We want to give them more chances to play outside their homes



We campaign to prevent the loss of playable space


We promote quality and choice in play provision


Play is a fun way to be active

We work to increase opportunities for children to play


London "two tier play" exposed

by Fiona on April 02, 2019

01 April 2019 I Guardian

LONDON: As many as half a dozen housing developments across London – most of them relatively new – separate play areas for richer and poorer children.

Politicians from across the political spectrum this week joined in denouncing developer Henley Homes after a Guardian investigation showed that it was blocking social housing residents from shared play spaces at its Baylis Old School complex in south London. The furore led Henley to back down in a public statement yesterday, and Lambeth Council has begun demolishing the wall.

Now a subsequent investigation has revealed that the story was not unique. As many as half a dozen developments across London – most of them relatively new, or featuring recent conversions of older buildings – separate play areas for richer and poorer children, often with hedges or other barriers.

The Seren Gardens development, located near Greenwich Park, has a mix of social, shared ownership and private homes, and won an Evening Standard award for best large-scale mixed tenure development.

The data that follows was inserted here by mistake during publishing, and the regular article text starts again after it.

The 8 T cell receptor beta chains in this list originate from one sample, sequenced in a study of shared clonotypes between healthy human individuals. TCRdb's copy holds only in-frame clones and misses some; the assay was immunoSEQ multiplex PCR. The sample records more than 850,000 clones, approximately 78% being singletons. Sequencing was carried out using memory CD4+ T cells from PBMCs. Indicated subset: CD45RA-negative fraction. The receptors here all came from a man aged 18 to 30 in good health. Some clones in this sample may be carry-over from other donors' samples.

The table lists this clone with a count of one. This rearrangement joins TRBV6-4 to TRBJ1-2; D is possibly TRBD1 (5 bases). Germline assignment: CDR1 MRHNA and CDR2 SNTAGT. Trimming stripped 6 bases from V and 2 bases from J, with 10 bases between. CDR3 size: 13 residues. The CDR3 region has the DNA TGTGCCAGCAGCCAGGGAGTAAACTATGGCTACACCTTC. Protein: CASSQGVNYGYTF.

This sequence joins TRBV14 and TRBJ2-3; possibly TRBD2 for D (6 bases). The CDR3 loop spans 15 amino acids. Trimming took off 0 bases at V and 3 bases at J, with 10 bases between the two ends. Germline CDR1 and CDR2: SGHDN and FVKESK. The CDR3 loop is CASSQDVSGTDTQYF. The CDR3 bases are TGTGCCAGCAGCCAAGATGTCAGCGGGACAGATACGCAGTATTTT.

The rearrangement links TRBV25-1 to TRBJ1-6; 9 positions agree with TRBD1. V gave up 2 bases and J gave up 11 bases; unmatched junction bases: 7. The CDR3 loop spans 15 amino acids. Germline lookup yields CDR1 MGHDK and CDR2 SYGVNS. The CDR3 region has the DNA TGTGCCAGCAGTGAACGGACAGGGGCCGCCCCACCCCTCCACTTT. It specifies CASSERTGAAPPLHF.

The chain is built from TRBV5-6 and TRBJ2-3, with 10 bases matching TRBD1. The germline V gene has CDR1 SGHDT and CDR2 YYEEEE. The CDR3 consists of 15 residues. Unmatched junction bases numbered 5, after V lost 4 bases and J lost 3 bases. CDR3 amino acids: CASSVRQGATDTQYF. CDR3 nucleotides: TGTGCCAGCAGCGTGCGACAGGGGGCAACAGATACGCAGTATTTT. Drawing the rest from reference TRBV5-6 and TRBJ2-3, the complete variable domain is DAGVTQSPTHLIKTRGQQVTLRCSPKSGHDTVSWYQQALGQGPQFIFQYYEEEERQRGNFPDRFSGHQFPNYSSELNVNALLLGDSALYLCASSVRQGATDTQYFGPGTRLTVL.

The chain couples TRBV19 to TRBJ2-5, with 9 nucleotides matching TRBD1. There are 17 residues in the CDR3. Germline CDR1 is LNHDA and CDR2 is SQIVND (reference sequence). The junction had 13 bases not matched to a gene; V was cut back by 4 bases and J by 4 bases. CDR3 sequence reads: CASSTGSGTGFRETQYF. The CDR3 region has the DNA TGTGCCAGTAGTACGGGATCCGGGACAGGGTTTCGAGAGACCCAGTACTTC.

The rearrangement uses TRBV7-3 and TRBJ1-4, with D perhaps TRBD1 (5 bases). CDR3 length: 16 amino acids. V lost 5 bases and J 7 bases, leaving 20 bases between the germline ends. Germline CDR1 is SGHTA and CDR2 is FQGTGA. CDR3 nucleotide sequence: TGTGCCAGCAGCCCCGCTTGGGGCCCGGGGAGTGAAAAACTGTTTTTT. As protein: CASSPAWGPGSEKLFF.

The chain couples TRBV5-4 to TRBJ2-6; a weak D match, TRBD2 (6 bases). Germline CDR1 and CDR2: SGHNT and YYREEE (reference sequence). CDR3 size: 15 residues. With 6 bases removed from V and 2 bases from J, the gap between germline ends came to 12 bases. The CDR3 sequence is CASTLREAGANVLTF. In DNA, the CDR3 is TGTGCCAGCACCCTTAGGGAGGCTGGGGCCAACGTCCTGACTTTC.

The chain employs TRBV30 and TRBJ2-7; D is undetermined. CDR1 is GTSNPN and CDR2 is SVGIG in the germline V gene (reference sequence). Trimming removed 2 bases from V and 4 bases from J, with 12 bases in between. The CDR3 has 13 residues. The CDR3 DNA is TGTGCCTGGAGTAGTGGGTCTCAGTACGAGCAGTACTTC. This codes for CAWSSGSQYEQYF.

The shared ownership and social housing part of the site, however, which is run by Moat Housing, has no access to the communal leisure areas.

“We have no outside space at all, just that balcony which of course I don’t want my children out on very much,” says resident Lucy, who didn’t want to be identified. “Two children over in the private development are at school with my kids. But they can’t play together. And the kids know – they know there is a play area they can’t use. “We just play in the carpark when it’s sunny.”

Deputy director at London Play, Fiona Sutherland said: "Play, like food and music, acts as a bridge between diverse communities. Segregating 'poor' and 'rich' children as they play will further entrench inequalities and divisions in society." She commended the Guardian for shedding light on the issue but said it was not a big surprise to the charity. "This trend first came to prominence when Wandsworth Council demolished its free access Battersea Park Adventure Playground in 2013. This was replaced with a standard fixed equipment playground and any child wanting more exciting adventurous play must now pay £30 to swing over the heads of the poorer children at the Go Ape attraction." 

For more on the Guardian story click here

Dynamic Layout